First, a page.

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Manteca Waterslides part of forgotten series
Manteca Vice Mayor Debby Moorhead gets ready for her interview being videotaped by Nicholas Laschkewitsch. - photo by HIME ROMERO/The Bulletin

They’re shuttered, paved over or almost completely forgotten.

But for Kristopher Rowberry, the amusement parks of yesterday are just as fascinating as any trip to Disneyland or Great America, even if there’s nothing left to ride.

Take, for example, his recent endeavor to chronicle the golden years of Manteca’s famed Oakwood Lake waterslides. If you were to ask any Manteca resident that has called the growing community home for a substantial amount of time, they’ll have some story that involves the park.

Or they’ll tell you that the only thing people from outside of Manteca ever asked about was – Oakwood Lake.

Rowberry sat down with Manteca Vice Mayor and Chamber of Commerce CEO Debby Moorhead Friday afternoon to chronicle her experiences with the park in her time in the community. The councilwoman recounted that same scenario playing out on the opposite side of the country.

“I think it was in 2009 or 2010, and I saw sitting at a bar and these two young men sat down and the bartender asked for their ID and I could tell that they were from California,” Moorhead said. “I told them I could see that they were from California and asked where they were from and they told me and they asked where I was from and when I said Manteca the first thing they asked about was the waterslides.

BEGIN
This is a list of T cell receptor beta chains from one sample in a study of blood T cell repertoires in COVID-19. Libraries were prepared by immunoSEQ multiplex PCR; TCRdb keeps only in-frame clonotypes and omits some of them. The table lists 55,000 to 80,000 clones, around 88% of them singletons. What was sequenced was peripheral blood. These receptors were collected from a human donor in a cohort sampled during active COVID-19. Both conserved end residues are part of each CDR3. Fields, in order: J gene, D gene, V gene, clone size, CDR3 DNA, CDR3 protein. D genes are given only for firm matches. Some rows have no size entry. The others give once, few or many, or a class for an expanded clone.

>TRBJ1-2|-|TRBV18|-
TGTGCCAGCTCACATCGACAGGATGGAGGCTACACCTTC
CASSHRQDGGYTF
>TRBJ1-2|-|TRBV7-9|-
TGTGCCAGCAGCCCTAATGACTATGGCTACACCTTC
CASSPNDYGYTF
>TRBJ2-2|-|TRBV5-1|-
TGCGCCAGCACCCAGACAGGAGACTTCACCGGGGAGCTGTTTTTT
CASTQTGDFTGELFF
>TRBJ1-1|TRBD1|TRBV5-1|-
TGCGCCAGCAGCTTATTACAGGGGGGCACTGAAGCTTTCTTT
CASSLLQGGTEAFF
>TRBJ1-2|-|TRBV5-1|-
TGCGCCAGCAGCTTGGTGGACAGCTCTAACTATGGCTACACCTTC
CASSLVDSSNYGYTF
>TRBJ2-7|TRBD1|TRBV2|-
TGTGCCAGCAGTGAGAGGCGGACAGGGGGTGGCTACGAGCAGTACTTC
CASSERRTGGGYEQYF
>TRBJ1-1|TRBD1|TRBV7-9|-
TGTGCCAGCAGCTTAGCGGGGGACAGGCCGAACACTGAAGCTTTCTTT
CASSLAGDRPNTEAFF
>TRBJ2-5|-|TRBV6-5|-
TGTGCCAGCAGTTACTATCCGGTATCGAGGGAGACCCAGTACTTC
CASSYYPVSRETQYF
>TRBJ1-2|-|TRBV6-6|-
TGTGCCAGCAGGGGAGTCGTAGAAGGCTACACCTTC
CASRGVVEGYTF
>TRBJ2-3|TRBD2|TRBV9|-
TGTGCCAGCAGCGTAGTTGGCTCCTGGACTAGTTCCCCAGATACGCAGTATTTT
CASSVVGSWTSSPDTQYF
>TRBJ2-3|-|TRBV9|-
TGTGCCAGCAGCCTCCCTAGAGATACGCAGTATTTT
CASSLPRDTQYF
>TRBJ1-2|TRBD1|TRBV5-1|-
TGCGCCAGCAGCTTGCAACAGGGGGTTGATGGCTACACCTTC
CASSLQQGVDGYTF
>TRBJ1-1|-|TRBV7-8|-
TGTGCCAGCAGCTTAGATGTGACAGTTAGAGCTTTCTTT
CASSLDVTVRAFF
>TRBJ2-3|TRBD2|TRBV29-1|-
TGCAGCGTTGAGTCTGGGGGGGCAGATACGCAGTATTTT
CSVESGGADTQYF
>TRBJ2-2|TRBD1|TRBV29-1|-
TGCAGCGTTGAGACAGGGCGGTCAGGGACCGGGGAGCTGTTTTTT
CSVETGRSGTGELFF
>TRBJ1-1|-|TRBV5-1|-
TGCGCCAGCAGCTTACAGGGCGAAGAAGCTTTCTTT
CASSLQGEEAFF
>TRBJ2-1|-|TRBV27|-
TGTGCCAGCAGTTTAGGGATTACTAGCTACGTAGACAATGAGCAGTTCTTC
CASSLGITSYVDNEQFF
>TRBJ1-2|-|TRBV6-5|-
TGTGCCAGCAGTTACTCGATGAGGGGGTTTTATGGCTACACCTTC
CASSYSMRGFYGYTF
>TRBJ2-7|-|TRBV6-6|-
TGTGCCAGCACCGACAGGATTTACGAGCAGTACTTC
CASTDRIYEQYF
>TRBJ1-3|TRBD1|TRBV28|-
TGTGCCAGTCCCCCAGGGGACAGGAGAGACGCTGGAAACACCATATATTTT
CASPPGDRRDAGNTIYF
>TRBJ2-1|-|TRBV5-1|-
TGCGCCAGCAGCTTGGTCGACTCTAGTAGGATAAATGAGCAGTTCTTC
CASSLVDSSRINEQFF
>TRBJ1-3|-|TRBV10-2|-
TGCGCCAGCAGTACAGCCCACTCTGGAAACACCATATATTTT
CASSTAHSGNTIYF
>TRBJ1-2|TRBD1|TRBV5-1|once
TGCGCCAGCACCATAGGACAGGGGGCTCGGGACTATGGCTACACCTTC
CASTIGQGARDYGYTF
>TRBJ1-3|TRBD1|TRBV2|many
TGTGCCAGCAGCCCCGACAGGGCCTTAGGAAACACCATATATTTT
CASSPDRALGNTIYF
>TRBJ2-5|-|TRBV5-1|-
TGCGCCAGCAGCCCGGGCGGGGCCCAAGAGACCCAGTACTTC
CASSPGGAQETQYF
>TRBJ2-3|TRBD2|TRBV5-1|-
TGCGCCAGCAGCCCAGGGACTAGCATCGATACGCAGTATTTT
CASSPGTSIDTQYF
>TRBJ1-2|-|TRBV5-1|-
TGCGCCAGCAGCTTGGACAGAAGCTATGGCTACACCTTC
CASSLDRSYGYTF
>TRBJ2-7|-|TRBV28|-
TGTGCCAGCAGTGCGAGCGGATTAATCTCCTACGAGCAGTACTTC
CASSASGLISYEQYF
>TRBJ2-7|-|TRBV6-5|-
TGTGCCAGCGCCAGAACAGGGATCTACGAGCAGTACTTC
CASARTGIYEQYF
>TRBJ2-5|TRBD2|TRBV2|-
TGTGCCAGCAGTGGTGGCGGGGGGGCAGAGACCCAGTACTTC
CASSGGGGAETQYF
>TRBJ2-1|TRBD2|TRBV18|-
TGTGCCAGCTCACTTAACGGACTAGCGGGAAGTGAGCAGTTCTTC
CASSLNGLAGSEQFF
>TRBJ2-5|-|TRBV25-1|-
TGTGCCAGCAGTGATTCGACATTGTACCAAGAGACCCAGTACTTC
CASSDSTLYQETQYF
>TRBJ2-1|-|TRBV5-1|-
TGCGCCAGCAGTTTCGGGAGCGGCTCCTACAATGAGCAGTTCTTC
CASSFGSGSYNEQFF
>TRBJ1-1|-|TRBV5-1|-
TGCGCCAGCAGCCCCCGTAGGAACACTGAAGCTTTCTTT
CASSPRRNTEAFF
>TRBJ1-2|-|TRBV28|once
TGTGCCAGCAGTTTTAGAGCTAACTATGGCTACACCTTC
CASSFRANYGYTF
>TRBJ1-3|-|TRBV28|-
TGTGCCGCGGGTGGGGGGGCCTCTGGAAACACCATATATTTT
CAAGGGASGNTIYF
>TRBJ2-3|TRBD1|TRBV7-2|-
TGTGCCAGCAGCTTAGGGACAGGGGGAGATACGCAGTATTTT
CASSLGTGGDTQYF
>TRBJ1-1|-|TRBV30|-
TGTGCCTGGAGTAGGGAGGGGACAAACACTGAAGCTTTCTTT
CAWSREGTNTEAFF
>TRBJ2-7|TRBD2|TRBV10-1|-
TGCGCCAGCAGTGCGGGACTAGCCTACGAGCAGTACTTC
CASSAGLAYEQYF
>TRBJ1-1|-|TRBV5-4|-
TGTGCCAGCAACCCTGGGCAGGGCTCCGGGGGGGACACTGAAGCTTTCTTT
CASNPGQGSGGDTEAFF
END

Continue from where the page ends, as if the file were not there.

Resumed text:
“That really tells you something.”

 All that remains of what once was essentially Manteca’s summer brand are a bunch of decaying tubes on the side of the Highway 120 Bypass – remnants of the system that included the first fiberglass waterslides in the United States. The maze of rolling concrete hills and pathways was razed to make way for homes, and the sprawling parking lot is now a massive lake. The park closed in 2004.

Rowberry said that he used to drive past Oakwood Lake on way to Sonora for summer camping trips and used to bug his parents about taking him there. He never had the chance to make it before they closed.

He did however get some of his wish on Friday, even if was partially distorted.

Along with Nicholas Laschkewitsch of American Coaster Enthusiasts Northern California, Rowberry got to walk the waterslide boneyard and see the sections that were at one time filled with water and people and served as a source of so much fun for an entire region. They’re ghost tubes now really, and that wasn’t lost on the man that found exactly what he was searching for when he was started his endeavor.

“It was both haunting and humbling at the same time,” he said. “It felt like something was wrong – like those pieces were out of place and that they just didn’t belong in that state, sitting there on the side of a freeway. There was a lot of history built into those sections. And there they sit.”

The finished episode – part of the Lost Parks of Northern California series – is expected to be available for viewing at the end of September. Those interested can access it by visiting or, or they can search for Lost Parks of Northern California on Google. The video itself will be hosted on YouTube.